The Duce introduced a constitution stating that Fiume would be dedicated to the arts, and accorded music a distinguished religious and political role. "A preeminent people only creates a god in its own image, for itself, but also creates its own hymn for god," he stated in the constitution. According to his decree, all schooling was to center around the study of music.
D'Annunzio never had the opportunity to implement his plans. Forces loyal to the central Italian government captured Fiume within about a year. His ideas, however, are thought to have influenced a far more dangerous duce who rose in Italy: Benito Mussolini.
Poetry played a significant role in the Bolshevik revolution too. After the revolution, futurist poets, led by Vladimir Mayakovsky, called for a democratization of art. "Friends and comrades," they wrote in their manifesto, "from now on, along with eradicating the czarist regime, the housing of arts in the warehouses and stables of the human genius - in palaces, galleries, salons, libraries, theaters - is cancelled .... The painters and the writers must take forthwith buckets of paint and with their brushes must enlighten and decorate all the ribs, foreheads and faces of the cities."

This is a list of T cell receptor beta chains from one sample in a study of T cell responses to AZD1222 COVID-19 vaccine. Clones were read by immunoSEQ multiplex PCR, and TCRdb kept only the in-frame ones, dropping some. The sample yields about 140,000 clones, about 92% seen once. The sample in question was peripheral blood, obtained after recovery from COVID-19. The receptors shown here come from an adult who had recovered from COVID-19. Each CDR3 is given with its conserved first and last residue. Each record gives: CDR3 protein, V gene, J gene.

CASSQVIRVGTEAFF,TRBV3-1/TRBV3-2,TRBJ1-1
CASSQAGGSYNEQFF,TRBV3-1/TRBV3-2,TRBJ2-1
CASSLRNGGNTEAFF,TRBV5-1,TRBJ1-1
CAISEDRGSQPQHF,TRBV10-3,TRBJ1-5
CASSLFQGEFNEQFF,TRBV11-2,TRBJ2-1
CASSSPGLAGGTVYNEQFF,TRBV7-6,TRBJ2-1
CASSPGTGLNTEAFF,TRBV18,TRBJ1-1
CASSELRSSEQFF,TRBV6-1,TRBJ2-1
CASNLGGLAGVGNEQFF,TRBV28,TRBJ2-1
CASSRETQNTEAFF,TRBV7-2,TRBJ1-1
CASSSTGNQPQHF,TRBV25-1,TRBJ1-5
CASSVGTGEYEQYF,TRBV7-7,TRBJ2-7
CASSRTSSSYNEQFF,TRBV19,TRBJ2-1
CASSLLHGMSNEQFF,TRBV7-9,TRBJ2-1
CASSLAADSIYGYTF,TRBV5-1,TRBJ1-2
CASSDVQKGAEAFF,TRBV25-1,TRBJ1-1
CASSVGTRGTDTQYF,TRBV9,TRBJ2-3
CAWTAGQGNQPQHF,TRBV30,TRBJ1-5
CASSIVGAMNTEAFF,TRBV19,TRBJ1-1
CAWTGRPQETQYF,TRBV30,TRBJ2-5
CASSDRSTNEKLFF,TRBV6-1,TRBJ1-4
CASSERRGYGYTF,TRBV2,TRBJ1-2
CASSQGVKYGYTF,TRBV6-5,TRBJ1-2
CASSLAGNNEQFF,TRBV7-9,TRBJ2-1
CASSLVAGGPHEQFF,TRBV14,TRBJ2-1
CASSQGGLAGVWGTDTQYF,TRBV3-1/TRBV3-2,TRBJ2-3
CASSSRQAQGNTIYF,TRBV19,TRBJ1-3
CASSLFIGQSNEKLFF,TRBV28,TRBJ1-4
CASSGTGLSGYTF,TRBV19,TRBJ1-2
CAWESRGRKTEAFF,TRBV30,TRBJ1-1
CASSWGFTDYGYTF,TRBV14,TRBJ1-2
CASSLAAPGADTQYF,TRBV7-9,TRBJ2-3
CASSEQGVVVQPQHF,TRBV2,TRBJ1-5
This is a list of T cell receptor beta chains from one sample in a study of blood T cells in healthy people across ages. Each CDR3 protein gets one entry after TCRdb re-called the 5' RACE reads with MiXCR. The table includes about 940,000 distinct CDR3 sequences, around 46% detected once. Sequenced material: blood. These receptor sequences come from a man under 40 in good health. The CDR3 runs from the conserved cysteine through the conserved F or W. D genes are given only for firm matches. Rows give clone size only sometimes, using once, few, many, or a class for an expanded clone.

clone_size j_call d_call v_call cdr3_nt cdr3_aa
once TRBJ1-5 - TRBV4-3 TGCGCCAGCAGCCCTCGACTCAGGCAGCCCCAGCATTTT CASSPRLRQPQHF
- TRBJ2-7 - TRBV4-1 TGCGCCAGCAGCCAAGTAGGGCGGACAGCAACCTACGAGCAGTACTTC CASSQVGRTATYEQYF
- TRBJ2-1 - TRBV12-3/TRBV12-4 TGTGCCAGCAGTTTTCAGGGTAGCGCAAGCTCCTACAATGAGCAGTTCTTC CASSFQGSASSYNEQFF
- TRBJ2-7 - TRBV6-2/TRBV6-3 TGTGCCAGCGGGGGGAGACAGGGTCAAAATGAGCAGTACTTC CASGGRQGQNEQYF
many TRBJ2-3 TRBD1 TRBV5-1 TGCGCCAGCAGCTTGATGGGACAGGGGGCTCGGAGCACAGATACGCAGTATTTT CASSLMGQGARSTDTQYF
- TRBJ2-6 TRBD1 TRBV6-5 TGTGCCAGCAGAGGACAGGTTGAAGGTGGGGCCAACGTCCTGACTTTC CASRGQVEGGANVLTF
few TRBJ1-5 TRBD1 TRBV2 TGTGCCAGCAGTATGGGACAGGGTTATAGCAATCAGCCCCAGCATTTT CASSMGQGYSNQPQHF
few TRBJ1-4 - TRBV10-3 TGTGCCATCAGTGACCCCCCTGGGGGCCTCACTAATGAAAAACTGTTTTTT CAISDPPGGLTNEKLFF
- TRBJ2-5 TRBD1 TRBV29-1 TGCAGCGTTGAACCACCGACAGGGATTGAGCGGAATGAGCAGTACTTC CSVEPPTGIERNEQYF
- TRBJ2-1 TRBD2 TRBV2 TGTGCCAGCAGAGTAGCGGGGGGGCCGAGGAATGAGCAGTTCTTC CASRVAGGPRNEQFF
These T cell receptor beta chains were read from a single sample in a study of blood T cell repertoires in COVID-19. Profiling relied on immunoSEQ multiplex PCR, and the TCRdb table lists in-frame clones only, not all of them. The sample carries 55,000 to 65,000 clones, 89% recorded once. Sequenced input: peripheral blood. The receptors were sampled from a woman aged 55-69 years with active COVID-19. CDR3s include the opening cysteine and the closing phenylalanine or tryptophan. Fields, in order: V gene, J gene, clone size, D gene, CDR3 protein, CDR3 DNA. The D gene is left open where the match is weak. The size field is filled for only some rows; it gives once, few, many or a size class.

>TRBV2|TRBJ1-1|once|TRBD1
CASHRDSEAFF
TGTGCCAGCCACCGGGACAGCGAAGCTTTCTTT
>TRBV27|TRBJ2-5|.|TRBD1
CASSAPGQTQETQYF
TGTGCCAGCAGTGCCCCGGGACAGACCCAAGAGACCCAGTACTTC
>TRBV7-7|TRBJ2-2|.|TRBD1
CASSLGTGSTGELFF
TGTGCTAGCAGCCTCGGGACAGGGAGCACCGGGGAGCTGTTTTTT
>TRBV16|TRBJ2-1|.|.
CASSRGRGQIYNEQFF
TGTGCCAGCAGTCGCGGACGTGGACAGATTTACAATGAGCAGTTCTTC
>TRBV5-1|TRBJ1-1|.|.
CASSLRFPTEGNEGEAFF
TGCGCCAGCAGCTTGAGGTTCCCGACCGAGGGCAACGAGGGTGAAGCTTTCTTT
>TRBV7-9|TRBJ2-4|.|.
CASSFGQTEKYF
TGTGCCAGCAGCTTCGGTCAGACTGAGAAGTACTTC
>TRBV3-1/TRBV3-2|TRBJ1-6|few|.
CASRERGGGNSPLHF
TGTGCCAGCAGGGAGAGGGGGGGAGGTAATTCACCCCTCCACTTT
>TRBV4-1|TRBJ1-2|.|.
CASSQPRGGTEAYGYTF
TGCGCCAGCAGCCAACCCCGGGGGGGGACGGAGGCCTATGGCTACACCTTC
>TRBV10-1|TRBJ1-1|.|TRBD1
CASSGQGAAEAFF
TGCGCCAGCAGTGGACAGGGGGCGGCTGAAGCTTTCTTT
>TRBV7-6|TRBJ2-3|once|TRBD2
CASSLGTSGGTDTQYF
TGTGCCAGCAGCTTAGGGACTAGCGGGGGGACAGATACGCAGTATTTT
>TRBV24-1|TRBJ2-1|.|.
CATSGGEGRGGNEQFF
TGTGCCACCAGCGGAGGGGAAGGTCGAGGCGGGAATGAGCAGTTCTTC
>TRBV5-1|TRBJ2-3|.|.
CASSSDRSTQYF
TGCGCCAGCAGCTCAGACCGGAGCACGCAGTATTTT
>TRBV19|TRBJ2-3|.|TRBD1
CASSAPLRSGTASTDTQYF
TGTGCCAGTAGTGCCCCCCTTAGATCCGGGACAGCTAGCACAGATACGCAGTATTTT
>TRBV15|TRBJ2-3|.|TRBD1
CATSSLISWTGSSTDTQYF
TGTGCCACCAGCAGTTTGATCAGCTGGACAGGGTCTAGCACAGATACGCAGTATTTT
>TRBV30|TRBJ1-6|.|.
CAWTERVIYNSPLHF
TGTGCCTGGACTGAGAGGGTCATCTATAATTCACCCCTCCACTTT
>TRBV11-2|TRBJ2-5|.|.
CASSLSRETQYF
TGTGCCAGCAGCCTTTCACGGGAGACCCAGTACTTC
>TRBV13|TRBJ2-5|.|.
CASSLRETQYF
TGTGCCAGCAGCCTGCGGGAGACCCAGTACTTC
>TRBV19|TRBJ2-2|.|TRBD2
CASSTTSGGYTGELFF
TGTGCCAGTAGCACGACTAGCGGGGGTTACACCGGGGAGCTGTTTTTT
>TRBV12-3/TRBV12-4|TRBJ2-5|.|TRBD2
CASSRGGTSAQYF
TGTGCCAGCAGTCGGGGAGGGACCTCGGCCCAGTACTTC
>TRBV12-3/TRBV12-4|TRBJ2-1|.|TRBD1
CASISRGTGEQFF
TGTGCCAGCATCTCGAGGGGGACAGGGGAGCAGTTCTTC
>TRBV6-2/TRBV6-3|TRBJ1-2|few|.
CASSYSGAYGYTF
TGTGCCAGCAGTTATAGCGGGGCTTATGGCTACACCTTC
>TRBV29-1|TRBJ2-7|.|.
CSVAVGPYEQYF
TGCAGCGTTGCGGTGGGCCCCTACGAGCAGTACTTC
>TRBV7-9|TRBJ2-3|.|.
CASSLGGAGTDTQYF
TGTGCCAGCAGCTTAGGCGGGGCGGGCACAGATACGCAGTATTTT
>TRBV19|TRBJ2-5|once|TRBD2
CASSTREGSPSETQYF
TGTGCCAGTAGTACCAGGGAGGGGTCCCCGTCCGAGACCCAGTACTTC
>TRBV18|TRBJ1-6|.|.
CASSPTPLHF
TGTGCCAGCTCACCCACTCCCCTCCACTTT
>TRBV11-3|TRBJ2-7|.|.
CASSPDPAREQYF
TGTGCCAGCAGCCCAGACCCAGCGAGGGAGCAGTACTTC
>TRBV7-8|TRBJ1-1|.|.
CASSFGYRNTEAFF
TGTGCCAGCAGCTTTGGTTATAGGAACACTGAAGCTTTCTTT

Even the revolution's most senior leaders were interested in developments in poetry. Leon Trotsky is known as the founder of the Red Army, which enabled the communists to win the civil war that followed the Soviet revolution. Between battles, Trotsky wrote literary criticism. In one essay, called "Literature and Revolution," he declared that "the new art hasn't been created yet," and that that would happen only after the revolution succeeds.